In my lifetime, I have tried to be open-minded and non-judgmental. While I enjoy lively debate, it’s been my goal to respect the opinions of others and to welcome new ideas. But I might have been pushed beyond my limits by the news–reported by CNN–that Facebook is adding new choices to its profile gender options. Now, Facebook users may identify themselves not just as male or female, but alternatively with terms such as transgender, gender fluid, and intersex. According to CNN, page owners also may select personal pronouns for referencing themselves: he/him, she/her, or the gender-neutral they/their. Now I realize I am rarely the voice of reason regarding such hot-button issues, but I have had enough of this nonsense and will therefore take up the flag.

PEOPLE:  The words “they” and “their” are NOT gender neutral pronouns. They are PLURAL pronouns. When will the madness end?


Private Property -- Men Confess Why They're Br...



It is said Women sprang forth from Venus,
Masterpiece of class, species, and genus.
And they reach for the stars,
Unlike Men, sent from Mars
Who must filter each thought through a penis.


June, 2013


Mom and Dad, around 1952

Mom and Dad, around 1952

When the cancer had eaten its fill,
Little was left of Dad.
He was diminished
And oh, he had been handsome
Just ask Mom
She recalled wistfully his dark hair
And fine looks vaguely reminiscent of Elvis
A real catch
To me, he was ruddy and practical
Middle aged paunch and square glasses
But the disease made us both liars
He was shrunken

I was fourteen, the years in my life
Equal to the months in his death
I was fourteen, primed for my moment
In the spotlight of adolescence
But really of little use or effect
In our current circumstance
Which was dire
My brothers were older
Practically men
I couldn’t drive to hospital visits
Or take on part time work
Fourteen was a nuisance who still needed tending
Who couldn’t be trusted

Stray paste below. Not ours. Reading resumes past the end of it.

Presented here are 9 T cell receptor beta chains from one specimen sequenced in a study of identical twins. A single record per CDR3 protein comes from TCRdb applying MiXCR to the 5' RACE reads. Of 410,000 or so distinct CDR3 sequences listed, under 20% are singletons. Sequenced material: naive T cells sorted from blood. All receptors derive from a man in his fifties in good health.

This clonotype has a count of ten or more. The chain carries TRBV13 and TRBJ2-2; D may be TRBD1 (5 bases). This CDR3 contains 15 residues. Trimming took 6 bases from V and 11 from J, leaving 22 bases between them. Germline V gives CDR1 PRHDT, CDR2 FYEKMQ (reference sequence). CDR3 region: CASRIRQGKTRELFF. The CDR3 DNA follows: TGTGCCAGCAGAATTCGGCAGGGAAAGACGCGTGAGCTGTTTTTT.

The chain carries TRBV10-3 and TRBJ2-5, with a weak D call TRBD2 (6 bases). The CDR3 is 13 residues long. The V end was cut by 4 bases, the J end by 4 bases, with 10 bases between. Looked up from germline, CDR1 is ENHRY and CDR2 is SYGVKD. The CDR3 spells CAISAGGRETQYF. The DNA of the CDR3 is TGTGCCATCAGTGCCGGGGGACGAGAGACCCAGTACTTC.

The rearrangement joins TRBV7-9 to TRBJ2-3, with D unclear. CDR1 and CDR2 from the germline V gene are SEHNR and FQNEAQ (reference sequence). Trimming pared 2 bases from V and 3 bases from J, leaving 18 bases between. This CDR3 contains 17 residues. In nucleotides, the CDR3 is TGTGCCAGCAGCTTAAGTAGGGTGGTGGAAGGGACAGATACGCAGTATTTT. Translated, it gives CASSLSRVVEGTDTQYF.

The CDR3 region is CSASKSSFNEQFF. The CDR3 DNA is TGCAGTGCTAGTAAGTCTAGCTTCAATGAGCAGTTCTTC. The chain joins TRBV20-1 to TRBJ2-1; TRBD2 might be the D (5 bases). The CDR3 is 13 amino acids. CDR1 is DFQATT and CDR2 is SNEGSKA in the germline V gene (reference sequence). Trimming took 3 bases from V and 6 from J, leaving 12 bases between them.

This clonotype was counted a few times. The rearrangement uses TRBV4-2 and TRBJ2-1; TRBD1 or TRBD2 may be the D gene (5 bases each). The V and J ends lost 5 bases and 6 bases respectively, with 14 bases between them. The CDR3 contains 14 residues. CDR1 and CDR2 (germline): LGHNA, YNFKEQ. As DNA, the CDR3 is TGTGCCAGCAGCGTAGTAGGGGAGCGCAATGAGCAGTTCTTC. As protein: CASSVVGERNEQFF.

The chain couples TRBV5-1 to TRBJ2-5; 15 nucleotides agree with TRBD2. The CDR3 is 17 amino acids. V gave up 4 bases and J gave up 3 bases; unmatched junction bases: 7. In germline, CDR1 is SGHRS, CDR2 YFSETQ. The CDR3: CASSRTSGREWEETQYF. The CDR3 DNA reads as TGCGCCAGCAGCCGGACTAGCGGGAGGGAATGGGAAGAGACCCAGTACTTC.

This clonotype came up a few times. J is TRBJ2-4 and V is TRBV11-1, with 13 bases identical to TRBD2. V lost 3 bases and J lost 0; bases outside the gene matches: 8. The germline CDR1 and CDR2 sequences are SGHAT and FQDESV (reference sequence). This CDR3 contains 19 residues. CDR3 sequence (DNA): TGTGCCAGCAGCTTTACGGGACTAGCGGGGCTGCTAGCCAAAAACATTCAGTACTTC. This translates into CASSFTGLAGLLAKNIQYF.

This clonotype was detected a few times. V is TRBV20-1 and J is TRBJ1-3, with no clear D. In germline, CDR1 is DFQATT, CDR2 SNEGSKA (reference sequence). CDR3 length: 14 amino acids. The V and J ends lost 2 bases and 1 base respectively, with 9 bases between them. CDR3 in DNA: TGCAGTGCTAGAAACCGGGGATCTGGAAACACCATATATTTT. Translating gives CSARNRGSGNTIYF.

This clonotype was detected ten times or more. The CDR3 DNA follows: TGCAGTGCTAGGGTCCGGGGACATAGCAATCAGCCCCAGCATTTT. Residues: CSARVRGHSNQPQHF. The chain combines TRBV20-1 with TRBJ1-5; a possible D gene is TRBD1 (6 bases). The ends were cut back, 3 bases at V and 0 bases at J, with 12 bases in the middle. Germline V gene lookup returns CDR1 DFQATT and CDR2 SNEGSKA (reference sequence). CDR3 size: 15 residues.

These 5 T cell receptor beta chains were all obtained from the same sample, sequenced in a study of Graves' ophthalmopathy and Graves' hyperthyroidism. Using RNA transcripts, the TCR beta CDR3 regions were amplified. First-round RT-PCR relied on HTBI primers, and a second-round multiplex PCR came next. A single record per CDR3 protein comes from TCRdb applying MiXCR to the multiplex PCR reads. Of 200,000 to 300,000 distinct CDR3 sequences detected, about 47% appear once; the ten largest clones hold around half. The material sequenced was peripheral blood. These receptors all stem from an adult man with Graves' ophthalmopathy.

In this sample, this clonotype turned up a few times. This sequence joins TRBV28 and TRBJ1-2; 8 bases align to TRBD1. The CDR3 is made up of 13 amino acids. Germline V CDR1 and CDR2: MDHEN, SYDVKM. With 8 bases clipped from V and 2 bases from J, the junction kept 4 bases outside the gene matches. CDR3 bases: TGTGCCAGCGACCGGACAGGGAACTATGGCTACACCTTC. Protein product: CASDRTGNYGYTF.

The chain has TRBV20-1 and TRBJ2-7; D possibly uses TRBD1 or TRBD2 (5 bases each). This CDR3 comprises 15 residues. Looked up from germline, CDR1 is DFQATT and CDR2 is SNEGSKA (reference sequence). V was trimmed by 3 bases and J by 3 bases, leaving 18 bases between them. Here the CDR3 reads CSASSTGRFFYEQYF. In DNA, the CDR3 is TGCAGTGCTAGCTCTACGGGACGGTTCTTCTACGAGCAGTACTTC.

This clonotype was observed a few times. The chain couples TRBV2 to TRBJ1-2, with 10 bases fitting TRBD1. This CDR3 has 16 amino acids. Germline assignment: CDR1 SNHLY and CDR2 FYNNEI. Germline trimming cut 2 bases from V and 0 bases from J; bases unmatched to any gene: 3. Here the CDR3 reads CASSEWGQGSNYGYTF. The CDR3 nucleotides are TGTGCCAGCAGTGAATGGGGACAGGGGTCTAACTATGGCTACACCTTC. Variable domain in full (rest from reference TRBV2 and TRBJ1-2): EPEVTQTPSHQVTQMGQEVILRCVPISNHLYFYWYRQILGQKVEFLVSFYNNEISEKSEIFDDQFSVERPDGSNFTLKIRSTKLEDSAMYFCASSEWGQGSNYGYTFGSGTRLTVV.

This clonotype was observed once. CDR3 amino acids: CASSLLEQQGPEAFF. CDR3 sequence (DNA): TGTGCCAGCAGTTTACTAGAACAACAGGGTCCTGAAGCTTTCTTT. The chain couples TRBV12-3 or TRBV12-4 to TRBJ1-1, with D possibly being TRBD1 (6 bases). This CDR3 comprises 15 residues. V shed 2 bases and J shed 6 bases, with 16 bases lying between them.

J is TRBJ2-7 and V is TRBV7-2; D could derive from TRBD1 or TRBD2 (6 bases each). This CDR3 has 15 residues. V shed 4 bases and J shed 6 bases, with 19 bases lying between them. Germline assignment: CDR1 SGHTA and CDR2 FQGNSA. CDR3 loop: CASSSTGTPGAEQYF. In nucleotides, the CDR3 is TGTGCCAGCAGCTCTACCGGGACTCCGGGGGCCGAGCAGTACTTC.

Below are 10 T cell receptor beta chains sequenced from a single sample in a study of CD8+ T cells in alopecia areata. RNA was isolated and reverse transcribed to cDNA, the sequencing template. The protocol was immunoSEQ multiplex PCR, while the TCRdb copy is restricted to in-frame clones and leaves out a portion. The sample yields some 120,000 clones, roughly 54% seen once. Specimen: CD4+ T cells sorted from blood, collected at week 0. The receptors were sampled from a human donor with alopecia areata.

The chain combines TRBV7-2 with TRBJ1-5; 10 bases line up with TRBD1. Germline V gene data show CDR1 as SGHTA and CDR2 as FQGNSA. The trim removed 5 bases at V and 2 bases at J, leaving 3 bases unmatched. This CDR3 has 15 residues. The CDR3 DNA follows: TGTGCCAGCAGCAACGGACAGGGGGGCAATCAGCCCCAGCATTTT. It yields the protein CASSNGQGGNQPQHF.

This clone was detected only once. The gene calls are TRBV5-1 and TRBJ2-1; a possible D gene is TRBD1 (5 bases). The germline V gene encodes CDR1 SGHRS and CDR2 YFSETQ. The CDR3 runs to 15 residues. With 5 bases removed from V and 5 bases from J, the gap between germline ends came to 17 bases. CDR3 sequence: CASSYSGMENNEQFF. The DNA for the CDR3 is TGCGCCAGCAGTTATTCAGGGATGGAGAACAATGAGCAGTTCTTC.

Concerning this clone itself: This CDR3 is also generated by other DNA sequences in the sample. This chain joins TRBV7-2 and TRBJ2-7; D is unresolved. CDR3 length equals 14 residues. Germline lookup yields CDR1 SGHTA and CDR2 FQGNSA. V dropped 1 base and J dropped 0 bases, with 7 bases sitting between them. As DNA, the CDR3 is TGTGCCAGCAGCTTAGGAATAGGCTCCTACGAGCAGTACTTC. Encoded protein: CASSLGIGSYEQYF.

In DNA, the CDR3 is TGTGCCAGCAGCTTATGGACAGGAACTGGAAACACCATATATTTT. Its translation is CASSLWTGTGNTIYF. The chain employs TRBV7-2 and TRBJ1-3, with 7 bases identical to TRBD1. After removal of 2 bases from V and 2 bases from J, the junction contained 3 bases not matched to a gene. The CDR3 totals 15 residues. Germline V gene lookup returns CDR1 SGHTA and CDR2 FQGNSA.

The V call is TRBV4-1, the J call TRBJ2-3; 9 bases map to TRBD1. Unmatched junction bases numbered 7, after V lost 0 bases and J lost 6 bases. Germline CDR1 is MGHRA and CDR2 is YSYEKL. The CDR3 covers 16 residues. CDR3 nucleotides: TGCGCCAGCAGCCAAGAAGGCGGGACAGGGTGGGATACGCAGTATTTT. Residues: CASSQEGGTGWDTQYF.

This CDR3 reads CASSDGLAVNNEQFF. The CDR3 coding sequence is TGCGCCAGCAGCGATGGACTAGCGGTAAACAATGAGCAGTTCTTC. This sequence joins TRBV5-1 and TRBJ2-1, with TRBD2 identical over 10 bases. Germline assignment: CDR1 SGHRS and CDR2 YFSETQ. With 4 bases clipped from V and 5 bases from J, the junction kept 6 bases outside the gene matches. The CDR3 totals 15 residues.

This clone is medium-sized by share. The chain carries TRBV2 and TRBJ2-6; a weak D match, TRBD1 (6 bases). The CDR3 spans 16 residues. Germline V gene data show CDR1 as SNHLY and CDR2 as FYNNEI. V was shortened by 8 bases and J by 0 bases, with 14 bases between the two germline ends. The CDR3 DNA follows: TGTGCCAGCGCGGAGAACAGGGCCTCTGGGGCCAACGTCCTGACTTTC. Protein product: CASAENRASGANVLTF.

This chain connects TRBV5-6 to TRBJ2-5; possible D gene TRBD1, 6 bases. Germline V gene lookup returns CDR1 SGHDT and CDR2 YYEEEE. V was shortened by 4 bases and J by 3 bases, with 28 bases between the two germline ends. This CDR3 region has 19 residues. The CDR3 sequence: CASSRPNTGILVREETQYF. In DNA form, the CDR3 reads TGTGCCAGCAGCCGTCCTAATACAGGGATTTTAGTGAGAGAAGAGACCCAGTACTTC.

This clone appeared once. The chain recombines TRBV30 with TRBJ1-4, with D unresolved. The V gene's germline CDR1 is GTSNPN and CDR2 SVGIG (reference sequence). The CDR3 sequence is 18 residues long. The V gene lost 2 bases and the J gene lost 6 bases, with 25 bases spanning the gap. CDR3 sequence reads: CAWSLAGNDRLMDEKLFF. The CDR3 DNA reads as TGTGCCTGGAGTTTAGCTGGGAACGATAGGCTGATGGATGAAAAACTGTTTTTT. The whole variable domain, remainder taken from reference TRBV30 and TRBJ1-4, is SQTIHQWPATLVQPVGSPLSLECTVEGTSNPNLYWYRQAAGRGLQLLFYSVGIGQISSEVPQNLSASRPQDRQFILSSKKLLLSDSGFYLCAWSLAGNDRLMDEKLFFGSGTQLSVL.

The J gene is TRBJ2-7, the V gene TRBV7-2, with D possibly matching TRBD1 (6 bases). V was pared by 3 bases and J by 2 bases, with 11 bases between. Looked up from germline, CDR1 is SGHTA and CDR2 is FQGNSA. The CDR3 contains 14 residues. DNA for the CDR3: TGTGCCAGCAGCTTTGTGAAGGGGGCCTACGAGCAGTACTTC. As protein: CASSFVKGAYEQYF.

Or leaned upon

When the end could not be postponed
There arose the matter of clothes
My brothers were excused
Because they could drive
Because they could work
Practically men
So this was my job
After all, what fourteen-year-old girl
Doesn’t like to shop
For clothes?
We spoke in a secret language:
Easter is coming, said Mom
And Dad needs a new suit
She knew the code
The clerk knew
I knew

I sat on a stool in the corner
Watching the arrayal
Knowing the casket was ready
A drape of ivory satin
A touch of dogwood carving
Our clerk was equal to the task
Offered up tweeds, checks, herringbones
Double breasted and single
How do I look? asked Dad
So I pictured him dressed and
Resting against that satin pillow
Forever after
In charcoal
Or navy

When the suit had been procured
Wine-colored and plaid
It was the 1970’s
Just ask anyone
We turned our attention to dresses
From the only posh shop in our rural town
A real treat
This time there was no secret code
After all, what would be the point?
We’d grown tired of pretending
And asked for something funereal
The sales girl was honored

You might wear this outfit again
She suggested helpfully
And oh, I scoffed
What woman would wear again a dress
That had seen her husband sent to the life beyond?
We would burn them
Mom’s sedate black and white-jacketed ensemble
With mine of light blue and green
Burn and bury the memories
Salt the earth afterward
But of course we didn’t
There would be no fire
No liturgy
No rite

When those days had passed into the past
Little was left to say
We were exhausted
And needed to move ahead
As survivors must
The funeral clothes occupied awkward space
Between artifact and awful reminder
My brothers, who had simply called on existing garments
Lost their leisure suits to merciful obsolescence|
Mom’s widow costume reverently wrapped in white tissue
Put away, neither seen nor forgotten
My blue and green frock donated to charity
But there is plaid
In Heaven



Crossing The Road


Along Interstate 80 stood Bambi,
Concentration–at best–namby pamby.
At the wake later, Crow
Paid respects to his bro:
Said, “At least you taste better than spam, B!”